My beginning of the year looks a little different from all the other teachers at my school. The last ten years I’ve start out by assessing our kinders in Letter Identification, and then move to helping assess the new students to the school…I’ve had two full day meetings with the other specialists in the district, planning for writing rubric training…the list goes on and on just like everyone else. We are never done, the list keeps rolling.
This year in our district it feels like an uphill battle, especially in our lower primary. Class sizes in first grade have moved up to 34; we need 35, in each class, to open another section. We are working without a contract…and class size is the most important item ‘on the table’. I feel like there are audible sighs of weariness echoing through our school building after only one week. My plans for ‘wagging more and barking less’ seem almost like a broken promise that I’ve tried to make to myself and my friends.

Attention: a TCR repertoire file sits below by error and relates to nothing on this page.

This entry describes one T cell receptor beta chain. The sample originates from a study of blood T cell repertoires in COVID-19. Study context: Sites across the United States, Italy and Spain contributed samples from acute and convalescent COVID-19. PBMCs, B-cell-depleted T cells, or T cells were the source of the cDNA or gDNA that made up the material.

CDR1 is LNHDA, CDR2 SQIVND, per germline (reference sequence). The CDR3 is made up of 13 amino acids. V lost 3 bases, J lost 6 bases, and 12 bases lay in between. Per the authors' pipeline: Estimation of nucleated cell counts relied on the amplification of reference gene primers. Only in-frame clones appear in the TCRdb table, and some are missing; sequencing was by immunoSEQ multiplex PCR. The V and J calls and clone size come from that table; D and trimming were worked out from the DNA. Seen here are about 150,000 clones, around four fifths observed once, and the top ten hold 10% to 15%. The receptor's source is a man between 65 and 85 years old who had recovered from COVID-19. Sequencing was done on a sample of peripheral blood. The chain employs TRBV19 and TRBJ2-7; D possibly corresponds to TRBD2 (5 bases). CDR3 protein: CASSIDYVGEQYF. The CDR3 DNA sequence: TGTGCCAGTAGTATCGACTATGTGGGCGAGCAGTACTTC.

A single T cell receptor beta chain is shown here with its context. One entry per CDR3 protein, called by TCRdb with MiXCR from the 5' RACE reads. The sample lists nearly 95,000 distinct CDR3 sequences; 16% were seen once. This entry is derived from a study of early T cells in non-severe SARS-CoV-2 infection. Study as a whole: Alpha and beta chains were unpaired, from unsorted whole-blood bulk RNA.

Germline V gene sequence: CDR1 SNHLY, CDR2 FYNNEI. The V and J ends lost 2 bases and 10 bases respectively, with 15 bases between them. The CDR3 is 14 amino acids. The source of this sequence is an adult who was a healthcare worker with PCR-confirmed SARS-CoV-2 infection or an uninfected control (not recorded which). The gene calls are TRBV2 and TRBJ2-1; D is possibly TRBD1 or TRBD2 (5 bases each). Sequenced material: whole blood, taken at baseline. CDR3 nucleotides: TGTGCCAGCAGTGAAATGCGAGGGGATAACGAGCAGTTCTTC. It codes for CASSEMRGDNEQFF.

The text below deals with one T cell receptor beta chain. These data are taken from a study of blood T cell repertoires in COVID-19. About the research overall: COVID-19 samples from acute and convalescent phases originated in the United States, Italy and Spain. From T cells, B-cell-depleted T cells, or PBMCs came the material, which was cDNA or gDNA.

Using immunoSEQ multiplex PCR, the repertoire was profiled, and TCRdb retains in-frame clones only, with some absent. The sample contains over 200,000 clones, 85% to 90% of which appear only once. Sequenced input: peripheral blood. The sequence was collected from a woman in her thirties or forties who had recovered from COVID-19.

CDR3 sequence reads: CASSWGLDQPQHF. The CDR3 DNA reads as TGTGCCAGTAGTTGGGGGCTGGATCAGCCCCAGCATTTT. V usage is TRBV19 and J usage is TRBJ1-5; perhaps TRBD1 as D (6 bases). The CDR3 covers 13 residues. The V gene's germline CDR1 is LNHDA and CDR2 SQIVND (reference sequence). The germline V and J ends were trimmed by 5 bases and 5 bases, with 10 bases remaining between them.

On Thursday afternoon I heard yet another preschooler sadly sobbing in the hallway. Suddenly, I heard this sweet voice of a kindergartener that I had just finished testing.
“I know it’s hard; try to be brave ! “he said to the very upset preschool child.
“Did I just hear that, or did I imagine it?” I thought.
Out of the mouth of a little boy who had just been at our school for only one week.
The preschooler stopped crying and I started.
Sage advice that I think all of us need to move into our hearts.
“I know it’s hard; try to be brave ! ““I know it’s hard; try to be brave ! ““I know it’s hard; try to be brave ! “